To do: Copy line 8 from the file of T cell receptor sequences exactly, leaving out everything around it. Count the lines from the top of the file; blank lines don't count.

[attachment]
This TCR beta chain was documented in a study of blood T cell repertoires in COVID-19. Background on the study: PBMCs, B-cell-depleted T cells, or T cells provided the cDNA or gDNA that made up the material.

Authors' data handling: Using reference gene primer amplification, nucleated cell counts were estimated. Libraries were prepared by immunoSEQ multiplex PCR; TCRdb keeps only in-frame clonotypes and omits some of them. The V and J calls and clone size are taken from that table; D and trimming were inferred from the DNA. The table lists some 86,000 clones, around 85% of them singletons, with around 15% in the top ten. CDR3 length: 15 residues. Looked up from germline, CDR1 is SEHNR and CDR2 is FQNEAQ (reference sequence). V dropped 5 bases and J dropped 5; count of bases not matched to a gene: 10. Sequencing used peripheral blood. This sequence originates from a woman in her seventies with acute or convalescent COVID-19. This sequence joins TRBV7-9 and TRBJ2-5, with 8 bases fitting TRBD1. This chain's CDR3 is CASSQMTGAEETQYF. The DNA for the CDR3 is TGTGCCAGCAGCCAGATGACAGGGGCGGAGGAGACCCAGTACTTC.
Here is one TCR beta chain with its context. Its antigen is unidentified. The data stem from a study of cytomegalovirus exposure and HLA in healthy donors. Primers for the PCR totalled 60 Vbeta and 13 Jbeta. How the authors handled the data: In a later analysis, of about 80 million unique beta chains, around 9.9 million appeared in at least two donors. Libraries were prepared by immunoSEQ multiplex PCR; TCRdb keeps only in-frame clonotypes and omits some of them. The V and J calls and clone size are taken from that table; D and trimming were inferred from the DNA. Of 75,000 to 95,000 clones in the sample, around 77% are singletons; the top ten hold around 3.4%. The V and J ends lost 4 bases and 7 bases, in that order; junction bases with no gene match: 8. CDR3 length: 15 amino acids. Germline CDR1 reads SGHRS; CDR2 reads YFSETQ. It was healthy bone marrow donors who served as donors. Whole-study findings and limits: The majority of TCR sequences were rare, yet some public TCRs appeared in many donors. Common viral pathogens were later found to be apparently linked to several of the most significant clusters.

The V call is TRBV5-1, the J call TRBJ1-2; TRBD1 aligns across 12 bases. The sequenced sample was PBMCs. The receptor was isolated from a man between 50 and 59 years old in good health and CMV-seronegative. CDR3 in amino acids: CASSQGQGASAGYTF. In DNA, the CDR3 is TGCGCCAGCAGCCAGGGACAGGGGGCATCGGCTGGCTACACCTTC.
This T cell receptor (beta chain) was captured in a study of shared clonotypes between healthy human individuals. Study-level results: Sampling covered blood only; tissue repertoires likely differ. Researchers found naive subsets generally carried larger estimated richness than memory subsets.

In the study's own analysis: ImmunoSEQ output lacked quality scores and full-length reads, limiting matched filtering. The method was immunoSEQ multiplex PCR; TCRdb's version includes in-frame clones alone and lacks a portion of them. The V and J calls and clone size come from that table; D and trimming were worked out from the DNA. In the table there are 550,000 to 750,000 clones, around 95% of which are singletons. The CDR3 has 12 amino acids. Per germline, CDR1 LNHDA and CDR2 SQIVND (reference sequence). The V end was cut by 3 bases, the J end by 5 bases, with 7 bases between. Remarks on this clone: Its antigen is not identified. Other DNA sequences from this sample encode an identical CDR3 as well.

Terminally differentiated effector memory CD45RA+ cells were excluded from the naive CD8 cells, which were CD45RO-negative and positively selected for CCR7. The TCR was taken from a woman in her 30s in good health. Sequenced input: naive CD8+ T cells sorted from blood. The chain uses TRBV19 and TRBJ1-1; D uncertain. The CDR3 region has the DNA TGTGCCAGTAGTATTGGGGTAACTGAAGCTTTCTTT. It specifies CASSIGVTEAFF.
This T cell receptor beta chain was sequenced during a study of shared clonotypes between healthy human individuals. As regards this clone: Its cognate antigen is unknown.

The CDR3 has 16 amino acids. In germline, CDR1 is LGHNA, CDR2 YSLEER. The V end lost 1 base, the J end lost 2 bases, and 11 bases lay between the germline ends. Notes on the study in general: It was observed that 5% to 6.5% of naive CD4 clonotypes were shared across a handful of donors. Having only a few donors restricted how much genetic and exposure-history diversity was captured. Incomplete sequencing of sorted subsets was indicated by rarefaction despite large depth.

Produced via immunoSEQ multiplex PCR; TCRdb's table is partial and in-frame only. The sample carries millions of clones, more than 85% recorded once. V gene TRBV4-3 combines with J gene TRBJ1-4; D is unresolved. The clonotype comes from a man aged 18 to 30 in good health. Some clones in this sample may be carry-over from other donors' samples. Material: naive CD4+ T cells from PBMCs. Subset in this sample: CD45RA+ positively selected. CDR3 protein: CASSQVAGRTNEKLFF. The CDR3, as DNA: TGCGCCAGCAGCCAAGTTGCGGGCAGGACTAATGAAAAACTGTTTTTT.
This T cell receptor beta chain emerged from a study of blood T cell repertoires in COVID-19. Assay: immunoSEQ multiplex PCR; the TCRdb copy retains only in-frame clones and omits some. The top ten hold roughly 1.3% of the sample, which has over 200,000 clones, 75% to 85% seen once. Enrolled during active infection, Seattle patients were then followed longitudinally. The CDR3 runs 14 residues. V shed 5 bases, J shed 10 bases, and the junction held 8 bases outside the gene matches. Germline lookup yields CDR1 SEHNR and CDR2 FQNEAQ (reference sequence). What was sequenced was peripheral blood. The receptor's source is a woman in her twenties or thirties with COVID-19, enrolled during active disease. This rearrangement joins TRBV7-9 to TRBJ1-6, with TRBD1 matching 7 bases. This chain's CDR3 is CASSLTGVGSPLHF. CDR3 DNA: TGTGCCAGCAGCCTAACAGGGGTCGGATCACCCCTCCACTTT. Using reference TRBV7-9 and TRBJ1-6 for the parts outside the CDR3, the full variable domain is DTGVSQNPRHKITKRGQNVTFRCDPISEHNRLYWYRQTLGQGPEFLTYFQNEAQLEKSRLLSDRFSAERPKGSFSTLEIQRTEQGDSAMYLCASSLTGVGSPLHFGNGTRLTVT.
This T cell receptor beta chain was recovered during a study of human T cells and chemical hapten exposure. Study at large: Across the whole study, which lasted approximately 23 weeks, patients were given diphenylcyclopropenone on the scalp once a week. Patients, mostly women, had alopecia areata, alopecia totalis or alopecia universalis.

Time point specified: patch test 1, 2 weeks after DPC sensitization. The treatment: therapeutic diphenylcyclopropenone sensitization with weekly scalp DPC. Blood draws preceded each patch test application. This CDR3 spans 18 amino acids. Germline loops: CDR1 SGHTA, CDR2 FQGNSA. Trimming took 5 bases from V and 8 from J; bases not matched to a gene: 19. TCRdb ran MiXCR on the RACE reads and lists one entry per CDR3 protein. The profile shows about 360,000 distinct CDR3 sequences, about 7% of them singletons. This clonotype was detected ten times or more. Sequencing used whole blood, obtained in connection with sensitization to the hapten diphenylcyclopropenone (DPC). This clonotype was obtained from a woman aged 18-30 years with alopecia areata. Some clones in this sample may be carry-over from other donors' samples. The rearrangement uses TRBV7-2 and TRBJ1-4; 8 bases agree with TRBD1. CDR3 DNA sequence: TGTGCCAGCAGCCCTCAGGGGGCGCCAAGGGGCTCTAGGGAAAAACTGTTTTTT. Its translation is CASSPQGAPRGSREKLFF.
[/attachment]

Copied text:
This T cell receptor beta chain was sequenced during a study of shared clonotypes between healthy human individuals. As regards this clone: Its cognate antigen is unknown.